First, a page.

5 Reasons Madison, Wisconsin May Be The World's Best Place To Retire

An aerial photo of Madison, Wisconsin in the winter. Pictured is Monona Terrace, the state capital and downtown buildings
An aerial photo of Madison, Wisconsin in the winter. Pictured is Monona Terrace, the state capital and downtown buildings

Madison, Wisconsin just claimed the top spot on Milken Institute's Best Cities For Successful Aging list for large metros. Yes, Madison, with its annual average snowfall of more than 50 inches. While that probably sounds pretty inviting to most Bostonians right now as they shovel out from under more than six feet of the white stuff they've gotten in recent weeks, whatever happened to the Sunbelt as the top retirement destination?

A few things, notes the Milken report. For one, warm climes may just matter less to today's retirees. Other things, like the opportunity to continue contributing to society in some way may have supplanted the desire to play golf every day. It seems as though today's retirees don't actually stop work; it's more like they cut back on it but still want a job. For many, they need the income.

Anusuya Chatterjee, Milken Institute senior economist and one of the authors of the report, said researchers uncovered common themes among Madison and the other top-ranked cities. “These include economic strength, abundance of health resources, active lifestyles, opportunities for intellectual stimulation and access to amenities," Chatterjee said.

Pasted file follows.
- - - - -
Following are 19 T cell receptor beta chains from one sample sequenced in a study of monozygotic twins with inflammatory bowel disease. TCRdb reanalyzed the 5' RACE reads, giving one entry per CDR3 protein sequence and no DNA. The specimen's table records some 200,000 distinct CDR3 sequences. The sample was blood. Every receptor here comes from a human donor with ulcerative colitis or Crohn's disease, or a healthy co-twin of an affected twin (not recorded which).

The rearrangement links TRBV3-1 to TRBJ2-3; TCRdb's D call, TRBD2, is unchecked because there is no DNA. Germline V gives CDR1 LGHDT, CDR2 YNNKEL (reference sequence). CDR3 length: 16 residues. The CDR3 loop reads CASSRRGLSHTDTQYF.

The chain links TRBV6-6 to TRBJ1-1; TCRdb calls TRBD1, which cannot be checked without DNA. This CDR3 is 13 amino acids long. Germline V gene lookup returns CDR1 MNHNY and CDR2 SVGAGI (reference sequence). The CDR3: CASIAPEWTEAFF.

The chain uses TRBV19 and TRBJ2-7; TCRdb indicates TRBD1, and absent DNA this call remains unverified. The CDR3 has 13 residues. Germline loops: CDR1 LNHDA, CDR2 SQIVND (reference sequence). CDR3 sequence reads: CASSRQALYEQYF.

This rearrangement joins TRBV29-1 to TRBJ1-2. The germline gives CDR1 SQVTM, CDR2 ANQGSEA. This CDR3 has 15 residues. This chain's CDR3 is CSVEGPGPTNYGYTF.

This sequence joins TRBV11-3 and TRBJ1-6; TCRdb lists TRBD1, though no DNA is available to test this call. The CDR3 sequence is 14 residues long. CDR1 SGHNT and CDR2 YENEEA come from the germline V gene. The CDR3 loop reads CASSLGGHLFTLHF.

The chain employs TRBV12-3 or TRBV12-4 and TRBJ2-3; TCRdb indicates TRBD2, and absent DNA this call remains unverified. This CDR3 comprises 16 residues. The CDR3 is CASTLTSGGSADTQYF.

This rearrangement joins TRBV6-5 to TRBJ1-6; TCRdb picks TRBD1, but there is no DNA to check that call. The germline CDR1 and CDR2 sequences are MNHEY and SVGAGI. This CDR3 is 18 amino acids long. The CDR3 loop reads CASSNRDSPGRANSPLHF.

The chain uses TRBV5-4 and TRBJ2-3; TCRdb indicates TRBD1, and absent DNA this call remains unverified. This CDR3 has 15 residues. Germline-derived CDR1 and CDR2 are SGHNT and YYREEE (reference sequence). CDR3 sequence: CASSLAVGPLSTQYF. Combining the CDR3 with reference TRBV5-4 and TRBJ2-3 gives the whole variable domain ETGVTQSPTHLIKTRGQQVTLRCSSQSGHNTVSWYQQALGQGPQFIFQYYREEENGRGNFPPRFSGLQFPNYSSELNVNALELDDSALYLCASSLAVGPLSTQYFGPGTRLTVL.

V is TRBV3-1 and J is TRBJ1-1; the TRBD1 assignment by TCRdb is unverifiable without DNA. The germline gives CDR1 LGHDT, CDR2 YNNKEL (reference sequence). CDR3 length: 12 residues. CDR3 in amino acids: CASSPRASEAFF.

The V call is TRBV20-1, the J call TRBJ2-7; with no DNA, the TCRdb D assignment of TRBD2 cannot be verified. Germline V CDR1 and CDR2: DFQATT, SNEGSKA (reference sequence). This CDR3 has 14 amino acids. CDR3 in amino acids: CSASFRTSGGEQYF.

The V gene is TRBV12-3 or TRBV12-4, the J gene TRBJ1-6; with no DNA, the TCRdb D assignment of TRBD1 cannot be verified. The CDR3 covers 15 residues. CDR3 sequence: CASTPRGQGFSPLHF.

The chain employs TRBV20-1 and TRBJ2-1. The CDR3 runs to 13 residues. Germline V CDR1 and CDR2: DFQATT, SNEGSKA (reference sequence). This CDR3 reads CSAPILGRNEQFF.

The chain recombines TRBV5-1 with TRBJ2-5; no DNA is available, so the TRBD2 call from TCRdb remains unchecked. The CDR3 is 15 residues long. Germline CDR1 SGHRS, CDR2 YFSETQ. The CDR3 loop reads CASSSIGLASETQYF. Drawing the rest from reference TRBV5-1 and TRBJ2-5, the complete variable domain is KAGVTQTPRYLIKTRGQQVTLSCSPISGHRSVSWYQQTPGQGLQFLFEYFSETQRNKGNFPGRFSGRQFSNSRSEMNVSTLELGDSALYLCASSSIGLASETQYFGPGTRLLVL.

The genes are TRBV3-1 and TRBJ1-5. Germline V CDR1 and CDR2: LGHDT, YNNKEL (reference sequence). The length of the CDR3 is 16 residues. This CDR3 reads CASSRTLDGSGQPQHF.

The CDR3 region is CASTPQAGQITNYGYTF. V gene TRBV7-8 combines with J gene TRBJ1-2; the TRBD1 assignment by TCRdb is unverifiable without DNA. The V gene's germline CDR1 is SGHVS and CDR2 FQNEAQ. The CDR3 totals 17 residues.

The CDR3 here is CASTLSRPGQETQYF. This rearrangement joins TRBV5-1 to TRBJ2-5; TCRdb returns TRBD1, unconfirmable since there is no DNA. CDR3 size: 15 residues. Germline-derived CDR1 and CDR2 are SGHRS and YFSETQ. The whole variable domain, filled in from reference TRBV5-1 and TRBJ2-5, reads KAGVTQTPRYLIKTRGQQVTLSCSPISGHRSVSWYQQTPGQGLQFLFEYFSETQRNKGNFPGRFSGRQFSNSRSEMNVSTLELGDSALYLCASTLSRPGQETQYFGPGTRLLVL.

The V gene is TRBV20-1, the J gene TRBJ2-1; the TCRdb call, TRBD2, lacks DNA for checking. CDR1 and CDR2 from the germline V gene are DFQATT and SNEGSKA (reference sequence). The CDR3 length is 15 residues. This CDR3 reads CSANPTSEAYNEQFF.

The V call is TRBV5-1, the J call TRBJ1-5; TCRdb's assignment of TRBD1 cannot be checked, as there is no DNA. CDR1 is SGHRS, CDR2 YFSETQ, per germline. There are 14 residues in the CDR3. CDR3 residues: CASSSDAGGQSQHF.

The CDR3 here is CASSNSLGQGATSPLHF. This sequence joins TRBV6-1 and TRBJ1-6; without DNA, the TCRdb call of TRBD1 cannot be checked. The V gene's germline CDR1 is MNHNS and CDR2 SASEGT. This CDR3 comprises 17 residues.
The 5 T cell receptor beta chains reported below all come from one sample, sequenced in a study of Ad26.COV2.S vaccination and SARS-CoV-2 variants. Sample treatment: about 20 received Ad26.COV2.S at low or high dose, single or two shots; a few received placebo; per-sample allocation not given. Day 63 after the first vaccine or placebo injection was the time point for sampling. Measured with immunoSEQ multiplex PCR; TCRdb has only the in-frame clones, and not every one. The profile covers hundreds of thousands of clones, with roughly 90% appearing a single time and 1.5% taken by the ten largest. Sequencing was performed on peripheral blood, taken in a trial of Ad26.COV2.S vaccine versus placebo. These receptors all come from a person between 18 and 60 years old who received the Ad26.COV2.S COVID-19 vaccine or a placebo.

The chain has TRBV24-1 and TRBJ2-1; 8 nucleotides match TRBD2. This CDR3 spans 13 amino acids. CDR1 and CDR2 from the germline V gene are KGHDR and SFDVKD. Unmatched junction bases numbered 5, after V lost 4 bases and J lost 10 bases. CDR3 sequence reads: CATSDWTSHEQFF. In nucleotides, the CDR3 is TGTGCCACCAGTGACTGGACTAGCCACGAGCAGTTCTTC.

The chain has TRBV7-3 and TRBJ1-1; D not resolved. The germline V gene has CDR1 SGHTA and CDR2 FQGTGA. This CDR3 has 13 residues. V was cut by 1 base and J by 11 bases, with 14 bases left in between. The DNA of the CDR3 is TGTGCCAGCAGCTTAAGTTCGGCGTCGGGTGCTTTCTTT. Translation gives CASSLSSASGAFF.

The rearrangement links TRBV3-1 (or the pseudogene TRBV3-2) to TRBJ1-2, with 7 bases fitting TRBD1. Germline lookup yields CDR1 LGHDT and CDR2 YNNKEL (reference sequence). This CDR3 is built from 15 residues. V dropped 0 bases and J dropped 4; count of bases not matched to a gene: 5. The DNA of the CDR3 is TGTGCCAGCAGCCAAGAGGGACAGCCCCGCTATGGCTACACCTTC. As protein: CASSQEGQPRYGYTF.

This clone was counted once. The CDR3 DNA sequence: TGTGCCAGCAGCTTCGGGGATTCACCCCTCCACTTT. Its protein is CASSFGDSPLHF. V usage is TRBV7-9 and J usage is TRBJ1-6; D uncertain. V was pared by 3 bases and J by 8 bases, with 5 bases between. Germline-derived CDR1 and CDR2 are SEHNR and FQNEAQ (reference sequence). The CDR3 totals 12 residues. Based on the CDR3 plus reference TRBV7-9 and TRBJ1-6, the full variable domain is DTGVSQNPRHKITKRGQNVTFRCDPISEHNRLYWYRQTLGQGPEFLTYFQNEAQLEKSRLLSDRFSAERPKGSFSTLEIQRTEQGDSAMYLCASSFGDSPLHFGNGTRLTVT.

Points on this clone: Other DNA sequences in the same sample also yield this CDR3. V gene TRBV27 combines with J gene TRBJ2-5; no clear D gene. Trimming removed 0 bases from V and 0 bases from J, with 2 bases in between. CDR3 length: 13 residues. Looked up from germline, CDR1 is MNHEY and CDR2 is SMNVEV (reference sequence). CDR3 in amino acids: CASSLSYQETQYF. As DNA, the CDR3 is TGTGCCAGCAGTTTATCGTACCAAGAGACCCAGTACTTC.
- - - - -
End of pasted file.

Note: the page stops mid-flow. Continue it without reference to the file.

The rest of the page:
Today's retirees are also healthier than those a generation ago. They live longer and prefer to live in mixed-generational communities instead of age-segregated communities. They want cultural and educational opportunities to keep their brains sharp and their social lives enriched. And for those things, you can't beat a college town. Here are five things Madison is doing right:

1. It has great health care.
Yes, you may not need it now, but you know you will some day. The city of 243,344 people has 11 accredited hospitals, including teaching hospitals and strong staffing pools. Compare that to Henderson, Nevada, with 270,800 residents and eight hospitals accredited by the Joint Commission on Accreditation of Healthcare Organizations.

2. Overall, it's a healthy place.
Madison has low rates of smoking and many avenues for physical activity. Lots of people get around by foot, said the Milken study.

3. University of Wisconsin contributes in a lot of ways.
UW is a big school with almost 40,000 students, a NCAA Division I Big Ten Conference football team, and cultural offerings up the wazoo. Madison is very much a college town, filled with youthful energy and exuberance. The campus provides plenty of non-credit study opportunities for retirees. Plus there is always something going on -- plays, art displays, music. In retirement, you need things to do.

4. The city is no stranger to “best” lists.
Following the "where there's smoke, there's fire" theory, Madison makes so many "best places" lists -- not just for retirement -- that you almost have to consider it. It was also named among Kiplinger's Best Cities for Personal Finance in 2009; Best College Sports Town by Sports Illustrated in 2003; Best Small City to Live by Men’s Journal in 2004 and named one of America’s Best Adventure Towns by National Geographic in 2009.

5. It's high on employment growth; low on crime.
There is high employment growth and a low poverty rate. No surprise, there is also a low crime rate and a comparatively equitable income distribution.

So what do you think? Would YOU retire to Madison?



PHOTO GALLERY's Top 10 Overseas Retirement Spots Of 2013